There’s a joke going around that you may have heard, but you may not have heard why it’s funny. The joke goes, “A Greek, an Italian, and a Spaniard walk into a bar for a few drinks. Who picks up the tab? Answer: the German.” The joke’s only chance of drawing a laugh is for the outcome to be plausible. Why would the German pay the bill? Why do the more prosperous countries within the Eurozone even consider funding the deficits and debt service of the troubled nations of the periphery? Why don’t the rich simply walk away leaving the ill-conceived experiment with a common currency behind? I think there are three reasons.
The first reason is legalistic. The treaties creating and implementing the common currency were designed to be sort of like roach motels. Once a country enters the Eurozone, the only way out is to renegotiate all European Union accession treaties, which would also mean renegotiating trade agreements with the rest of the world—not an appealing prospect and not a quick one. Over the next several years, could Greece, or maybe Portugal, negotiate its way back to its old currency? Maybe, but in the meantime, someone has to pay the bill in euros.
The second reason is economic. Commentators complain about the Chinese weak-currency policy, using massive dollar purchases to keep the yuan from appreciating and thereby making exports more costly and less competitive. Others level the currency manipulation charge at the U.S. and the Fed’s quantitative easing programs. But what about Germany and its export-driven economy? What if the German currency stood alone in international exchange markets rather than representing the markets’ valuation of 17 amalgamated economies and their growth, debt, and fiscal prospects? I won’t try to guess how many dollars could theoretically be exchanged for a newly independent Deutsche mark, but I’m sure it would be more than $1.35, about what it currently takes to buy one euro. Under those conditions, someone about to trade in a Toyota for a Volkswagen might find the price difference makes buying another Corolla a more attractive option. Keeping that export machine humming will pay for quite a few rounds at the European tavern.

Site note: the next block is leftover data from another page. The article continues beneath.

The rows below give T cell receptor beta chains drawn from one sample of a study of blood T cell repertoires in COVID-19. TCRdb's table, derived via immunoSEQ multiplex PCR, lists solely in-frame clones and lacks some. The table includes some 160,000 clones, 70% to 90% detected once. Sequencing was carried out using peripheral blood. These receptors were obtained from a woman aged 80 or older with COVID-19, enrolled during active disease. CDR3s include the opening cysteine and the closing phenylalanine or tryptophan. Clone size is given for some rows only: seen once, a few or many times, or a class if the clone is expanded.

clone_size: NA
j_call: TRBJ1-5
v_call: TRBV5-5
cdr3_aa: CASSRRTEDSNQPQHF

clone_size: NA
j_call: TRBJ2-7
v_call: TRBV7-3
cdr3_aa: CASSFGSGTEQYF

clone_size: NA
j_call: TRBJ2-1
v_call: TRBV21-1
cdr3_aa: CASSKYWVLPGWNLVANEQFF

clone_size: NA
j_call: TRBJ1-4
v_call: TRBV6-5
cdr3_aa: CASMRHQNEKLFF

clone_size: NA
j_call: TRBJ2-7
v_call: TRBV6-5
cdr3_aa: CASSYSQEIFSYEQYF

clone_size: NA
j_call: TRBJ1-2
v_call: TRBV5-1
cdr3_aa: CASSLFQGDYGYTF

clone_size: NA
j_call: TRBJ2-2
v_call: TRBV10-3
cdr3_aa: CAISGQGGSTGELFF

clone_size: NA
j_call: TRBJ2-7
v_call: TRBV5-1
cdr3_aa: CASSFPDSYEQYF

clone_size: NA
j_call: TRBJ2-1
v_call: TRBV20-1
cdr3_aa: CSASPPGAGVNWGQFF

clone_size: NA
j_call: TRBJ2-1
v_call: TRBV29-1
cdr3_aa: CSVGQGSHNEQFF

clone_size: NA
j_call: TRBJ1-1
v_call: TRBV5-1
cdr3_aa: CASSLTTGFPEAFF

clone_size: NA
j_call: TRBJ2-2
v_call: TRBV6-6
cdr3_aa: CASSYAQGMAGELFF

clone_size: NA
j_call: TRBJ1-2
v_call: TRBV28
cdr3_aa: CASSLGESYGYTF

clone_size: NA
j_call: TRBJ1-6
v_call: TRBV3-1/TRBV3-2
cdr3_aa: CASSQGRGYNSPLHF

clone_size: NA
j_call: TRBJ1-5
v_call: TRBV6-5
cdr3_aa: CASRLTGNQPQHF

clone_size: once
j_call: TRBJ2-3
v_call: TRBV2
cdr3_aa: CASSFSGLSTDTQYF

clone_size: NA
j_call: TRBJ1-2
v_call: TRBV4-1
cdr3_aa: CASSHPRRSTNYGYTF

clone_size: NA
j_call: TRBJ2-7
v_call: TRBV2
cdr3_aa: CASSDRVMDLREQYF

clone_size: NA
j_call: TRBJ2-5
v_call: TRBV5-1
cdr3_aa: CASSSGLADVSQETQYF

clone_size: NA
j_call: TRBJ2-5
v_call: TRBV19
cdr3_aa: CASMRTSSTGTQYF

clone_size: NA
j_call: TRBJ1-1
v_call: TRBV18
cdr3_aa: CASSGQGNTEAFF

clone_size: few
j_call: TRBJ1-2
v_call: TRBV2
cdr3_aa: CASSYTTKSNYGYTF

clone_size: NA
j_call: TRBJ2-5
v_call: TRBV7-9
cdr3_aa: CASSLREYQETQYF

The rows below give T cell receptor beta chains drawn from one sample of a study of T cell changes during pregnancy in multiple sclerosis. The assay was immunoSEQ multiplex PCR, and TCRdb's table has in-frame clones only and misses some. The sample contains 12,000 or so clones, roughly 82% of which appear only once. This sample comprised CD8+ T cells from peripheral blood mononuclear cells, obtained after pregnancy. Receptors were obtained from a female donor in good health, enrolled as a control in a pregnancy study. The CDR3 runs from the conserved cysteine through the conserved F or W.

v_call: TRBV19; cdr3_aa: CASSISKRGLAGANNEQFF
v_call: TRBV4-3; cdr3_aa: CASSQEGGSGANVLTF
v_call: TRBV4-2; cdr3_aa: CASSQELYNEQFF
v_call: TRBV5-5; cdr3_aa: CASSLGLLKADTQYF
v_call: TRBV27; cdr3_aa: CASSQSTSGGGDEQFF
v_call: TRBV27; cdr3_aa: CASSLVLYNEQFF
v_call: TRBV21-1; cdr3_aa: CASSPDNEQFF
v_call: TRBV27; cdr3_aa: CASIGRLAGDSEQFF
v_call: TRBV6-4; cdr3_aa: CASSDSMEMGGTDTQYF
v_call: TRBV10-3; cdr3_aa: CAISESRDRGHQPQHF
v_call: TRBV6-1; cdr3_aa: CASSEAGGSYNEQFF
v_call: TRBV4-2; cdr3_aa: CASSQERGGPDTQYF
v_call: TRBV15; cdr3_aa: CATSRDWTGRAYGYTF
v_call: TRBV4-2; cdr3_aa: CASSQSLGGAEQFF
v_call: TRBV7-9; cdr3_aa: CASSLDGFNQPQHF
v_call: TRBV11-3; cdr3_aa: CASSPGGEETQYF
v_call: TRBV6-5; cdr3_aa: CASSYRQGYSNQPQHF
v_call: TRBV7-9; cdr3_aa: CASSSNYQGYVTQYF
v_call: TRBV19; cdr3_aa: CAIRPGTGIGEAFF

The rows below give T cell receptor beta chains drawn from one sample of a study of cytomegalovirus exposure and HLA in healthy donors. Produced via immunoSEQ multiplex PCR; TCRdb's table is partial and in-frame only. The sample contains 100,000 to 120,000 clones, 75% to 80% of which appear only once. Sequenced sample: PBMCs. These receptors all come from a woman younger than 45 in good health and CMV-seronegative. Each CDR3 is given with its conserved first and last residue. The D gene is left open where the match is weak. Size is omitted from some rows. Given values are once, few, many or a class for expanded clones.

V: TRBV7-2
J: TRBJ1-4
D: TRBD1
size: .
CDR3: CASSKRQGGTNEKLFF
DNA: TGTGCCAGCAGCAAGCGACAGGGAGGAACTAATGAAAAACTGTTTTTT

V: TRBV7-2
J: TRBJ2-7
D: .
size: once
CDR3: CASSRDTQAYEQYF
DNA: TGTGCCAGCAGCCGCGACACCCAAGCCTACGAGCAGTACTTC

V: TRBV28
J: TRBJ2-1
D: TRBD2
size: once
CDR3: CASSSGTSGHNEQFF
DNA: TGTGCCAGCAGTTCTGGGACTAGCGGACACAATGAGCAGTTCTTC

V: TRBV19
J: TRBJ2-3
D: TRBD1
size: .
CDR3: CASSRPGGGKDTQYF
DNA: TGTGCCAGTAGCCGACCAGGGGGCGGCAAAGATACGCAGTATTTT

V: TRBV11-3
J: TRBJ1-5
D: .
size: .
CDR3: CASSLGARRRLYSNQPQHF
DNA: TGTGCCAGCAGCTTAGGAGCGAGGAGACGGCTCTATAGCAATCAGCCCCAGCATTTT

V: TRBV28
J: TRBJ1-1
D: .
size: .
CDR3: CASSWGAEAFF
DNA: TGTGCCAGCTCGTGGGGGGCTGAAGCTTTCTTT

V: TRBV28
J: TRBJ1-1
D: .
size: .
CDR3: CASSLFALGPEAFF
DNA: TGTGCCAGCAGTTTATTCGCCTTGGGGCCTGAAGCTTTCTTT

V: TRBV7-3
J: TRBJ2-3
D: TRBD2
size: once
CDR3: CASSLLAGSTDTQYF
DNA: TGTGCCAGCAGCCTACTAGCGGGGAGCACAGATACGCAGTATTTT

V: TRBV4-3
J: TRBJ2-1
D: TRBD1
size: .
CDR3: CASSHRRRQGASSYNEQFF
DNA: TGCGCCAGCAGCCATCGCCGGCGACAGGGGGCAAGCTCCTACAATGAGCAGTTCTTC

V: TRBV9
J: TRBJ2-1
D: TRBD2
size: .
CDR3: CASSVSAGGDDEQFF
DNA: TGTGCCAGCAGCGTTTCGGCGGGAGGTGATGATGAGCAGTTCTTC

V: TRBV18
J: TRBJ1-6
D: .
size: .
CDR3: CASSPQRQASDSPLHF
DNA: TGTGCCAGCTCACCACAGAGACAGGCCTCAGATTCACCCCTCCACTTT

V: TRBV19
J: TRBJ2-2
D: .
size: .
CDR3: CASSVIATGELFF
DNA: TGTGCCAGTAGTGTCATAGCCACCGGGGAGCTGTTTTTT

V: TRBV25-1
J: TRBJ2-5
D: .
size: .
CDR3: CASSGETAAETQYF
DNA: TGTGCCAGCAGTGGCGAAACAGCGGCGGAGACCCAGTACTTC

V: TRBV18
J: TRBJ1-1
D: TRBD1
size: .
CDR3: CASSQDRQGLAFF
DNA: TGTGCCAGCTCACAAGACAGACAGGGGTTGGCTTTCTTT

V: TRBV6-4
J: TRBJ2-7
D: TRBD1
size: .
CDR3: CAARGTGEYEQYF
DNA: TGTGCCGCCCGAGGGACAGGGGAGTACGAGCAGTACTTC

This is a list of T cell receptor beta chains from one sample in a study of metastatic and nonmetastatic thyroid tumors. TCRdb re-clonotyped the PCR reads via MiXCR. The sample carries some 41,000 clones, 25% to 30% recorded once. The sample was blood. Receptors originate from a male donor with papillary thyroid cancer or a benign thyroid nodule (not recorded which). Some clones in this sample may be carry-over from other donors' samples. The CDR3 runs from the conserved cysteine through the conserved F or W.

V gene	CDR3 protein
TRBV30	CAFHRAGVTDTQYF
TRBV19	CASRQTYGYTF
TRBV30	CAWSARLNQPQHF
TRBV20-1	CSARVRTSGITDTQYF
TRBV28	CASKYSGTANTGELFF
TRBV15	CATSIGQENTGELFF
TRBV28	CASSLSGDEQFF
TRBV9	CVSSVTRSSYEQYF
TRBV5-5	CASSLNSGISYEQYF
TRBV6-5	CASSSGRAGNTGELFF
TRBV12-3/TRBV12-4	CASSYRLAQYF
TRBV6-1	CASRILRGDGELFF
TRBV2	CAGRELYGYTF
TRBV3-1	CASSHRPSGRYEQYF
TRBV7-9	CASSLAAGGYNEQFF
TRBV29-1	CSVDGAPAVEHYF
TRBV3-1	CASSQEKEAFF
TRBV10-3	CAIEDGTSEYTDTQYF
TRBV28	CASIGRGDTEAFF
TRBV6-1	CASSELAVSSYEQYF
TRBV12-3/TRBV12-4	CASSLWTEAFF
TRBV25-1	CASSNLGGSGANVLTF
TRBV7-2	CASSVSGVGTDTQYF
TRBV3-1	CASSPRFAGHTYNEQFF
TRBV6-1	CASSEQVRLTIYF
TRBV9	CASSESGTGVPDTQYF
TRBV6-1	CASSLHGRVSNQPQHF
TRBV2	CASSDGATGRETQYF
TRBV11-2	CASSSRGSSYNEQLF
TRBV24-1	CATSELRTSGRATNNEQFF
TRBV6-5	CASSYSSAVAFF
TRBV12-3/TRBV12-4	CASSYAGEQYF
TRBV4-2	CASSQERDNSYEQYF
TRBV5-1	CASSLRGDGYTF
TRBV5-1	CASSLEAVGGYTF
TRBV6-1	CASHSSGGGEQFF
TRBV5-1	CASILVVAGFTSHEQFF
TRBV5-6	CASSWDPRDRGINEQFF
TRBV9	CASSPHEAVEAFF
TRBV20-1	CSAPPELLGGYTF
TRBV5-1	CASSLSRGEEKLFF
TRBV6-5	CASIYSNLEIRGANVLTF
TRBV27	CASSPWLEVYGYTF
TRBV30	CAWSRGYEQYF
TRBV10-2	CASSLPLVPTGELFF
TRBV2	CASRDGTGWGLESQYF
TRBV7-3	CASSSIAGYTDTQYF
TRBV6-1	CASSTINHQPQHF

The third is an issue I may have mentioned before, but it’s important for history-myopic individuals to keep in mind: peace. Demographically challenged European countries might have trouble finding enough young people to fight a prolonged war, but the resolve of Europe’s major powers—notably Germany and France—to bind themselves into a political union reflects a deep awareness of how frequently war has ravaged the continent. Europeans have not lost sight of how unusual—even unique—it has been to live in peace for the nearly 65 years since the end of World War II. Some Americans may not think about policy decisions in this way, but many European leaders do.
Germany’s willingness to buy rounds and rounds of drinks will, of course, have its limits. For that reason, we can expect more tough bargaining and volatility-provoking brinksmanship as austerity negotiations continue. But the outcome is taking shape. Germany will pick up the bar bill, but the benefactors will have to become content with light beer instead of champagne.